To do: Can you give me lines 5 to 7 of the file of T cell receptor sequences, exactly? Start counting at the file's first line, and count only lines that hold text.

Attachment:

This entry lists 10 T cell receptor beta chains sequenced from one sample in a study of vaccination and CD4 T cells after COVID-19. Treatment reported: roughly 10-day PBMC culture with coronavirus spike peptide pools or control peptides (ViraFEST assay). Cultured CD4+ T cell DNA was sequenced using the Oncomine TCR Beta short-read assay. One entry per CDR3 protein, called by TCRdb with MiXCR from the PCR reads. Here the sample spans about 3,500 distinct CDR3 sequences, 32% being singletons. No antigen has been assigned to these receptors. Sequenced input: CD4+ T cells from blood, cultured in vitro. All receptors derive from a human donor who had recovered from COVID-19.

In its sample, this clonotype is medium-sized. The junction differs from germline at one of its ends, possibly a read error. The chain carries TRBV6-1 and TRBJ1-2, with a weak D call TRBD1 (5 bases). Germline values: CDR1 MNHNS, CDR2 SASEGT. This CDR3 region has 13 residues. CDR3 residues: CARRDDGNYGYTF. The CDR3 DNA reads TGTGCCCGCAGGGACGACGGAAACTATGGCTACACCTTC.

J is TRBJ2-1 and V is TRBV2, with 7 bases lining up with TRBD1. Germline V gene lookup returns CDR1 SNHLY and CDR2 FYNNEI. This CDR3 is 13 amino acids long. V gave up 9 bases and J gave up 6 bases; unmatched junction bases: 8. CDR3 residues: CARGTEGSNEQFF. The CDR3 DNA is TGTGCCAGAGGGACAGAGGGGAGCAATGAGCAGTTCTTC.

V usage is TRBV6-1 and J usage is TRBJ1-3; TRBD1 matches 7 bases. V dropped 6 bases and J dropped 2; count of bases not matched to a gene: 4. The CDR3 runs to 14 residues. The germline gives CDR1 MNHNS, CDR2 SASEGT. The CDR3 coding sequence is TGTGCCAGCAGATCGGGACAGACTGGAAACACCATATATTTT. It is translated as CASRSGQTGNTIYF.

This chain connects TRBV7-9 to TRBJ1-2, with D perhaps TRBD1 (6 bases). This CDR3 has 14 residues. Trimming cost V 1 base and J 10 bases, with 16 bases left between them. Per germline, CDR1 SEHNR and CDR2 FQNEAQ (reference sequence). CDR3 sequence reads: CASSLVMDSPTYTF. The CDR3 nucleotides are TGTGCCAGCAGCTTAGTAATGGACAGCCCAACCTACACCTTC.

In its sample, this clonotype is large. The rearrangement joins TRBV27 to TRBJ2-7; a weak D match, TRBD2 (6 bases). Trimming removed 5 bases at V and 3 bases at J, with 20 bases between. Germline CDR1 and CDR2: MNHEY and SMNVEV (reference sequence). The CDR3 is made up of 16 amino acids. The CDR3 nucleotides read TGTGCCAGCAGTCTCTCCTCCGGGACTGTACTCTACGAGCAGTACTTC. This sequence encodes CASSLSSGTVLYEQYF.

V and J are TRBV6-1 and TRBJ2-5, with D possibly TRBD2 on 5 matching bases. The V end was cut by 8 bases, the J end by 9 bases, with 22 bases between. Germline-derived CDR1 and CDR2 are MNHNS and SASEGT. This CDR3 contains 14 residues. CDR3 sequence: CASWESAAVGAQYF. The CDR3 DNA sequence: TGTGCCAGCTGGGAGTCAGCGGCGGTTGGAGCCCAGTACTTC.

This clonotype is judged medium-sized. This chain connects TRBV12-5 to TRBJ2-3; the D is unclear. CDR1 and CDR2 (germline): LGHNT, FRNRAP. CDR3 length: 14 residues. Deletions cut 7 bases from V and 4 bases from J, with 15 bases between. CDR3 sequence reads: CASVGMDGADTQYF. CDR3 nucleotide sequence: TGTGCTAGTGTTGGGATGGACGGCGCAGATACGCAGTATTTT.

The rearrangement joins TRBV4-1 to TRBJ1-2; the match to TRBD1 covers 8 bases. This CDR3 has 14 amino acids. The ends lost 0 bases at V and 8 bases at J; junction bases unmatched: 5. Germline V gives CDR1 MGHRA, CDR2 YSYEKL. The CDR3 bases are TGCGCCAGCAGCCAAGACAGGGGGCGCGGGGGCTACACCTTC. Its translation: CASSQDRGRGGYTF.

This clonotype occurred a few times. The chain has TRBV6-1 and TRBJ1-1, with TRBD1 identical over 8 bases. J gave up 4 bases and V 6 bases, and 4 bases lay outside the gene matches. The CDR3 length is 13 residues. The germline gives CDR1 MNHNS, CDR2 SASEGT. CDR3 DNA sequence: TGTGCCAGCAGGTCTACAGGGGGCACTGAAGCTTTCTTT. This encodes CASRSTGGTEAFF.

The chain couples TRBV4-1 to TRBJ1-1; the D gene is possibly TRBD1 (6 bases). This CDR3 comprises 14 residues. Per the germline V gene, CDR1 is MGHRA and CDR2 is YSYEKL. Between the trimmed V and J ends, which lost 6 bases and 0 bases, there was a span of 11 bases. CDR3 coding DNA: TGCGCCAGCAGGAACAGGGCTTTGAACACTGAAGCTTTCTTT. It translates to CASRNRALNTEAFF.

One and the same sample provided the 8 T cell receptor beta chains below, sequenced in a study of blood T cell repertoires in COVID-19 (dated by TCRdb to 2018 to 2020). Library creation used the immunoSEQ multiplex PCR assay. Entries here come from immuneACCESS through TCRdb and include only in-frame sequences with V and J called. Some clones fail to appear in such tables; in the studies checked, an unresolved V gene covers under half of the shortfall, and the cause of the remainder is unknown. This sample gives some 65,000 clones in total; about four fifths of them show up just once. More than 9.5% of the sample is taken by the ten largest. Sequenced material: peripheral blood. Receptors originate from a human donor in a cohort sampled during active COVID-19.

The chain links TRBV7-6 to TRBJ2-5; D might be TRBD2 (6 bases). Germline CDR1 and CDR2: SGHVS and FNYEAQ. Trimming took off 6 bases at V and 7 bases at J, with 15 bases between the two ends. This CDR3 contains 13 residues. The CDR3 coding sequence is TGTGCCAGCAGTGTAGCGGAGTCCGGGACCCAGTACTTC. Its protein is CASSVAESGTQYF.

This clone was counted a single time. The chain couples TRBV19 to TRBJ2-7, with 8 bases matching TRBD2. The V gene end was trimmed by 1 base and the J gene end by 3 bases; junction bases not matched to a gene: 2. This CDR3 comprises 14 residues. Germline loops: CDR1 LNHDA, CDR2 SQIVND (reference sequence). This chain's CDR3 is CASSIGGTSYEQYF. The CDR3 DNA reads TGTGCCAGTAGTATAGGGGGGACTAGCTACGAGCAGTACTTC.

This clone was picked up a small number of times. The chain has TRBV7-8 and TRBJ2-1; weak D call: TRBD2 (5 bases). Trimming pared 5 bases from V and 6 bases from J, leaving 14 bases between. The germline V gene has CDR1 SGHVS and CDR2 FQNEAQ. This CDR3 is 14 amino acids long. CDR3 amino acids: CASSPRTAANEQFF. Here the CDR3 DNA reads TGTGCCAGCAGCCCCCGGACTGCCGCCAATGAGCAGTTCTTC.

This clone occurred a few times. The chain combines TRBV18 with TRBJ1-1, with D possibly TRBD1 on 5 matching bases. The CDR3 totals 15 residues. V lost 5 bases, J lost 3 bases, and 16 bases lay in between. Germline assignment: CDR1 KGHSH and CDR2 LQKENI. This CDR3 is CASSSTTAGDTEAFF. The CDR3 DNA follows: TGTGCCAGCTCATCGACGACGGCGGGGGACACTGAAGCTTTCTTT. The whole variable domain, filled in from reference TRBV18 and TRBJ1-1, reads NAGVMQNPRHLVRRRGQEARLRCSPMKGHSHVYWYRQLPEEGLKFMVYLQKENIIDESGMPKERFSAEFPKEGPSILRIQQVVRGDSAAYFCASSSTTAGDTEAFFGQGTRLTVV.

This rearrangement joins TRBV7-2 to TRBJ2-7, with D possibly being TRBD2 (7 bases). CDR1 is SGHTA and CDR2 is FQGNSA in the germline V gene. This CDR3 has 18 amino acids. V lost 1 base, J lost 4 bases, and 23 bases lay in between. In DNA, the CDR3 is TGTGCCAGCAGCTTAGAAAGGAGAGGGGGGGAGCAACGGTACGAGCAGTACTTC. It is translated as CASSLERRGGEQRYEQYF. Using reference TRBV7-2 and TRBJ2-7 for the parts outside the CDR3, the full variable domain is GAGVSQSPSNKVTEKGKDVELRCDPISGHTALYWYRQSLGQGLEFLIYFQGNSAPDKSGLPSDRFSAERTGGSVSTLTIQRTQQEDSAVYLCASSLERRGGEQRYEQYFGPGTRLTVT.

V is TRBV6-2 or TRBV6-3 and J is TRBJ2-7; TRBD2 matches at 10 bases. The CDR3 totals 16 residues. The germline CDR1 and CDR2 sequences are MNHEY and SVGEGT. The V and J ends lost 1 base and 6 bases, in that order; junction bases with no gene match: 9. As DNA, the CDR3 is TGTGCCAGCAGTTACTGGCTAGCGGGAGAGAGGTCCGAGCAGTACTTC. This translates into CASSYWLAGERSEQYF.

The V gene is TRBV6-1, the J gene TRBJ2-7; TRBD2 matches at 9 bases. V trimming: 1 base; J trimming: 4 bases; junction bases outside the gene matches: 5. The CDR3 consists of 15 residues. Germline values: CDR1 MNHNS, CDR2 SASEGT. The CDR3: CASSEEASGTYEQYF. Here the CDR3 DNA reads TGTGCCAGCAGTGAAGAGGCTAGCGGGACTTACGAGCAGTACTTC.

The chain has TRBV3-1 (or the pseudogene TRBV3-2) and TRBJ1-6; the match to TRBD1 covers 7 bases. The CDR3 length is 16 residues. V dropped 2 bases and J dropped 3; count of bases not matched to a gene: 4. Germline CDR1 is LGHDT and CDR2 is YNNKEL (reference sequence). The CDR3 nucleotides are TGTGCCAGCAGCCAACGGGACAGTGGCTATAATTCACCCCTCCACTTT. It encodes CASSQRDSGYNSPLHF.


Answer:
This chain connects TRBV7-9 to TRBJ1-2, with D perhaps TRBD1 (6 bases). This CDR3 has 14 residues. Trimming cost V 1 base and J 10 bases, with 16 bases left between them. Per germline, CDR1 SEHNR and CDR2 FQNEAQ (reference sequence). CDR3 sequence reads: CASSLVMDSPTYTF. The CDR3 nucleotides are TGTGCCAGCAGCTTAGTAATGGACAGCCCAACCTACACCTTC.

In its sample, this clonotype is large. The rearrangement joins TRBV27 to TRBJ2-7; a weak D match, TRBD2 (6 bases). Trimming removed 5 bases at V and 3 bases at J, with 20 bases between. Germline CDR1 and CDR2: MNHEY and SMNVEV (reference sequence). The CDR3 is made up of 16 amino acids. The CDR3 nucleotides read TGTGCCAGCAGTCTCTCCTCCGGGACTGTACTCTACGAGCAGTACTTC. This sequence encodes CASSLSSGTVLYEQYF.

V and J are TRBV6-1 and TRBJ2-5, with D possibly TRBD2 on 5 matching bases. The V end was cut by 8 bases, the J end by 9 bases, with 22 bases between. Germline-derived CDR1 and CDR2 are MNHNS and SASEGT. This CDR3 contains 14 residues. CDR3 sequence: CASWESAAVGAQYF. The CDR3 DNA sequence: TGTGCCAGCTGGGAGTCAGCGGCGGTTGGAGCCCAGTACTTC.